Former Braves pitcher Tommy Hanson dead at 29

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Former Braves pitcher Tommy Hanson dead at 29

Former Braves pitcher Tommy Hanson, one of the most promising young talents in the game just five years ago, is dead at age 29 from a possible overdose.

Hanson died late Monday after suffering catastrophic organ failure at Piedmont Hospital. An initial incident report cites a possible crime as “overdose” without listing what Hanson may have taken. The GBI crime lab was conducting an autopsy Tuesday, the Coweta County coroner said, but toxicology results could take several weeks.

Hanson had been hospitalized since Sunday morning after being found unconscious at a friend’s Newnan-area home. The friend, Brandon Bond, had called 911 to report Hanson was not breathing.

“I’m at a loss for words,” former Braves teammate Freddie Freeman said of Hanson’s death. “He was a great teammate and an even better friend. You just always wanted to be around him because he had such a positive personality. He had a smile that would light up the room. Can’t fully grasp that he’s gone. I’m going to miss him a lot.”

Royals pitcher Kris Medlen, a former Braves teammate, was broken up over the death of his friend and fellow Californian, calling it “the worst day of my life.” Later in the day Tuesday, Medlen expressed his feelings in a text message.

“Anyone who knows me knows how much Thomas J. Hanson Jr. meant to me,” he said. “I also feel bad for anyone who didn’t get a chance to know the man. He was the kindest, most loyal person I’ve ever met. He loved his family more than anything in the world, and his friends felt like family when around them. He was not ‘like’ a brother to me, he was my brother and I’m going to miss him so much.”

WSB-TV sports director Zach Klein was the first to report Monday night that Hanson was in a coma and had been transferred to Piedmont Hospital in Atlanta.

Rumors of Hanson’s condition had begun to spread Monday afternoon, and a friend of his told the Journal-Constitution at 7:50 p.m. Monday that the situation was grave. Another former Braves teammate, Jordan Schafer, posted on his Twitter account at 11:06 p.m.: “This breaks my heart. RIP TH.”

Hanson had a 49-35 record and 3.80 ERA in 123 games (121 starts) over five major league seasons, the first four of those with the Braves. Shoulder problems and a concussion stalled his career, and he last pitched in the majors in 2013 with the Los Angeles Angels after being traded by the Braves in December 2012.

“My condolences go out to his family and loved ones,” Braves manager Fredi Gonzalez said. “I will always remember him as a great competitor and he will always be a Brave.”

The 6-foot-6 redhead was known for his affable personality, and was one of the most popular Braves among teammates and fans durings his years with the team. “Big Red” was 45-32 with a 3.61 ERA in 108 starts for the Braves, with at least 10 wins in each of his four seasons with them.

After being traded by the Braves, Hanson had a career-worst 5.42 ERA in 15 games for the Angels in 2013 and spent several weeks away from the team in two different stretches while dealing with the sudden death of his stepbrother.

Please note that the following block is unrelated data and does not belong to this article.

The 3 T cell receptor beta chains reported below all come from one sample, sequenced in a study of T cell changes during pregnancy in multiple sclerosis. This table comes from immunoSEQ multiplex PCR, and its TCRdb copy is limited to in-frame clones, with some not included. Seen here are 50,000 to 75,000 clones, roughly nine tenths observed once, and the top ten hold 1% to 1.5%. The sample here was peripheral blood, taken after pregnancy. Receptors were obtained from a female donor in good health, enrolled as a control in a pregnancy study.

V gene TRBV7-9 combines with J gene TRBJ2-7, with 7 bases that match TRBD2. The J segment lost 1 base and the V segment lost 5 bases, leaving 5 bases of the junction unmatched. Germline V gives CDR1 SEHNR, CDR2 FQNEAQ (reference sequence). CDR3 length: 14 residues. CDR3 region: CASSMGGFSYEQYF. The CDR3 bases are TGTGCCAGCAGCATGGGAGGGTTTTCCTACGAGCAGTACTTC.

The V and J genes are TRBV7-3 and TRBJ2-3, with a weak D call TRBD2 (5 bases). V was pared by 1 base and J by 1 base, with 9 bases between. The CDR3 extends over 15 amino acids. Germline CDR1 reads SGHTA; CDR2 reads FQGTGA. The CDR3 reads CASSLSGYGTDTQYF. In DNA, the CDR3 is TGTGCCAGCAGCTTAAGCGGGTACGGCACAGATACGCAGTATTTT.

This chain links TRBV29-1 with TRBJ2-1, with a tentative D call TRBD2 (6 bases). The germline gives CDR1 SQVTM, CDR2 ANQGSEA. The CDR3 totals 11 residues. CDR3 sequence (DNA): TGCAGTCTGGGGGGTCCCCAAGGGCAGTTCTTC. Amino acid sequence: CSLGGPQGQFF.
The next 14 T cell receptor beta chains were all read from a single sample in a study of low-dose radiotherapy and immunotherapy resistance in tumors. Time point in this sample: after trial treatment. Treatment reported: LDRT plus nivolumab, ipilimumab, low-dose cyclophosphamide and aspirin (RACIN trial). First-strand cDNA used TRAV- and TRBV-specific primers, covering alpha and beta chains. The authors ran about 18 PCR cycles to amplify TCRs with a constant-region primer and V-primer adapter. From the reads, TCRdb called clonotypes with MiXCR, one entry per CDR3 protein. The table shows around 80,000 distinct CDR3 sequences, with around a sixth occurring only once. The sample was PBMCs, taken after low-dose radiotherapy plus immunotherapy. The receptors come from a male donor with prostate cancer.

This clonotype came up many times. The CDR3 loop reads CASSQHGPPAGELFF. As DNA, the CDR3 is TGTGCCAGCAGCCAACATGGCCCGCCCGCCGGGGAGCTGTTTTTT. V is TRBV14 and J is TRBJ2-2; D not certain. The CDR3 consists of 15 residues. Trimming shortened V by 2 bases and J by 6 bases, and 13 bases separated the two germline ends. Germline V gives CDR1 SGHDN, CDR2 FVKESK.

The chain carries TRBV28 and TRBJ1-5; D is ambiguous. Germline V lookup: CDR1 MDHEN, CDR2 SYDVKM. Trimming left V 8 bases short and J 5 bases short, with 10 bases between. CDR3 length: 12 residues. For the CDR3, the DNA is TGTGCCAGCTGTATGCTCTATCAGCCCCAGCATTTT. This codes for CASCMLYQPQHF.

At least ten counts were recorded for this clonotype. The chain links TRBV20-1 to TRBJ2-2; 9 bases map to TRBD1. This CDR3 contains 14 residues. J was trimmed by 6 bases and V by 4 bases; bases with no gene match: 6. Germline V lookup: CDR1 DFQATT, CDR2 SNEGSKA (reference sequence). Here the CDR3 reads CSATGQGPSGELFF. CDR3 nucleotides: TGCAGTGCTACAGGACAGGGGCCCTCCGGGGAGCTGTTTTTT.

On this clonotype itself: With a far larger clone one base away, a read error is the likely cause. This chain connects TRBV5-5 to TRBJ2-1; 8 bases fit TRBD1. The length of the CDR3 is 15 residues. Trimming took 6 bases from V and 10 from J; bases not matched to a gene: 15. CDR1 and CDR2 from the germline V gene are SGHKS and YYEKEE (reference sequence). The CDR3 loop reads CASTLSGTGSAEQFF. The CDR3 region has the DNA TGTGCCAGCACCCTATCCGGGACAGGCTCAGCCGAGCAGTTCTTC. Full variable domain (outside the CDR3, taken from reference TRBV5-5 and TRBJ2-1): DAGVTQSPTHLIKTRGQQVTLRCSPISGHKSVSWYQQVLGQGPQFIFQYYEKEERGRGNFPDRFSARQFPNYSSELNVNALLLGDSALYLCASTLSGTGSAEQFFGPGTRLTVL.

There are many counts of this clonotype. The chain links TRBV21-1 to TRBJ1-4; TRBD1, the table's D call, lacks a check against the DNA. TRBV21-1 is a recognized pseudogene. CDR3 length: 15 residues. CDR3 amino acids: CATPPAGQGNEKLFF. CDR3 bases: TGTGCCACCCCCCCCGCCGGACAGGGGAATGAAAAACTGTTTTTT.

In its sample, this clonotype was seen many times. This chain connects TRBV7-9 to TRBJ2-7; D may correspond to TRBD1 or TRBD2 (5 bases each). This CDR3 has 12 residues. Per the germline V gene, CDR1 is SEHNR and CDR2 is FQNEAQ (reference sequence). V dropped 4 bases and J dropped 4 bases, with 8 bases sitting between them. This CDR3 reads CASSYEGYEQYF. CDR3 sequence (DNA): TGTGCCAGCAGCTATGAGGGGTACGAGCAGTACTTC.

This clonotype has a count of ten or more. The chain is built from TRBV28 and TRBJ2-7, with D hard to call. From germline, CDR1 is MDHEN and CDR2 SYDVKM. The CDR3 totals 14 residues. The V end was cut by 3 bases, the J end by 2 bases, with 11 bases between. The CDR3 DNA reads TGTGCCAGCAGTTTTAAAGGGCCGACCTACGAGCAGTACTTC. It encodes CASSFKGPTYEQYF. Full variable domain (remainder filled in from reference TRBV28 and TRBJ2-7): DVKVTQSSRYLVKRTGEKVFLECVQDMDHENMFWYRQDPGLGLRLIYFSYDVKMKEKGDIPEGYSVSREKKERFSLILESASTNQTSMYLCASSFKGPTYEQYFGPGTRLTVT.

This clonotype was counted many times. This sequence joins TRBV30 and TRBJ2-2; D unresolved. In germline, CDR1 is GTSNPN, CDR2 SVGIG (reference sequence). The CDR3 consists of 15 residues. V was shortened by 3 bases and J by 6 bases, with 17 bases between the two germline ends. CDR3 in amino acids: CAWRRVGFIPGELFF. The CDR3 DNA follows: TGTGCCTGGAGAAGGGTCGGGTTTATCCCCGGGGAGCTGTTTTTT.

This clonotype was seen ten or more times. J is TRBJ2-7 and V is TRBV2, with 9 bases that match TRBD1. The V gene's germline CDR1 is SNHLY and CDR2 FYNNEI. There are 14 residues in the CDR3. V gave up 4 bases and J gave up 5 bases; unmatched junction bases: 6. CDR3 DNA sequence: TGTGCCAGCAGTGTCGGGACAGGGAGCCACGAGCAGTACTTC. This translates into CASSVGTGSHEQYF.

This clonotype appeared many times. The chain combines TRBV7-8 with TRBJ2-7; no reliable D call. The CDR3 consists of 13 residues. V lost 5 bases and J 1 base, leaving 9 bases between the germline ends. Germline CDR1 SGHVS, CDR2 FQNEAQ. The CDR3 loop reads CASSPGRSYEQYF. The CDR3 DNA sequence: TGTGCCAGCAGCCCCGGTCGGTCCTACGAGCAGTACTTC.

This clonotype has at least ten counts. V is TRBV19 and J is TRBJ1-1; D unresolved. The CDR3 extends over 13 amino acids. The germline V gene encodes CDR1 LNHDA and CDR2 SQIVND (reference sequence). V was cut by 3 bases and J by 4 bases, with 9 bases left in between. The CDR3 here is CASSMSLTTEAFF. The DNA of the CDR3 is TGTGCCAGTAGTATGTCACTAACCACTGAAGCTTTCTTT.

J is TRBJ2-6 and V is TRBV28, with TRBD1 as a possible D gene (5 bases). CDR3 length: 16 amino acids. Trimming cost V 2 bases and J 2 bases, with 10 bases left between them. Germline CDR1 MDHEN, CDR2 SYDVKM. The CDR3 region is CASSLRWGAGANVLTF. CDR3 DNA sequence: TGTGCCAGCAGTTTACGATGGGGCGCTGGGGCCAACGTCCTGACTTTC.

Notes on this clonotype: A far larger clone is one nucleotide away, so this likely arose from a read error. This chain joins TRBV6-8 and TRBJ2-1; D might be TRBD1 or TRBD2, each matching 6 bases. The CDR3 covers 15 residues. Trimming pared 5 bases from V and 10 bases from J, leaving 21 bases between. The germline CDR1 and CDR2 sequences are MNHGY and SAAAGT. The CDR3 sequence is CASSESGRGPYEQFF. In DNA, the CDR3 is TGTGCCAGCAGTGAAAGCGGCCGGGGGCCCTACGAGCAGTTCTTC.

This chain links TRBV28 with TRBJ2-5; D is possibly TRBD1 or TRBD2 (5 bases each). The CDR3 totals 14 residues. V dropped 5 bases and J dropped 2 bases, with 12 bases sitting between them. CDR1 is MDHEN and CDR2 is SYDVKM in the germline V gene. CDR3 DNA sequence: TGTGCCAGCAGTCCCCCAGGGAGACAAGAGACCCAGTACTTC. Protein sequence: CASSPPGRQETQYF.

Braves president John Schuerholz said in a statement released by the team Tuesday: “We are incredibly saddened to learn of Tommy’s tragic passing. He was a favorite in the clubhouse and with our staff and he will truly be missed by everyone in Braves Country. Our thoughts and prayers are with his wife, family, former teammates and friends.”

Shortstop Andrelton Simmons, a rookie in Hanson’s final season with the Braves, tweeted just before 1 a.m. Tuesday: “Very sad to hear about Tommy Hanson. Wish his family and close friends a lot of strength. He was a really nice dude.”

Legendary Braves third baseman Chipper Jones, whose last four seasons overlapped with Hanson’s four seasons in Atlanta, said on Twitter: “My heart is broken today. Tommy Hanson was a great teammate, friend and pitcher. We all loved and pulled for him. We ALL will miss him.”

Hanson finished third in the National League Rookie of the Year balloting in 2009, but Hanson’s finest stretch of pitching came during the first half of the 2011 season, when he was 10-4 with a 2.44 ERA in 17 starts. He had 109 strikeouts in 103 1/3 innings in that first half, including 14 strikeouts in seven innings at Houston on June 12, 2011.

Shoulder problems and a back strain plagued him after the All-Star break and Hanson was 1-3 with a 8.10 ERA in only five starts the rest of the season. After going 31-19 with a 2.99 ERA in 72 career starts through the 2011 All-Star break, Hanson was 18-16 with a 5.09 ERA in 51 games the rest of his major league career.

He pitched in Triple-A during parts of the past two seasons, in the White Sox organization in 2014 and the Giants organization in 2015.

Born in Tulsa, Okla., Hanson was raised in California and graduated from Redlands East Valley High School in 2004. He was a 22nd-round draft pick by the Braves in 2005 out of Riverside (Calif.) Community College.

He threw a 14-strikeout no-hitter for the Braves’ Double-A Mississippi affiliate in 2008, and dominated the prospect-laden Arizona Fall League later that year, posting a 0.63 ERA and 49 strikeouts in 28 2/3 innings to become the first pitcher to win the league’s MVP award.

In the 2009 NL Rookie of the Year balloting, Hanson finished behind Chris Coghlan and J.A. Happ and ahead of Andrew McCutchen. He was 11-4 with a 2.89 ERA in 21 starts that season, earning a June callup after producing a 1.49 ERA and 91 strikeouts in 66 1/3 innings during 11 starts at Triple-A Gwinnett.

— Staff writer Alexis Stevens contributed to this report

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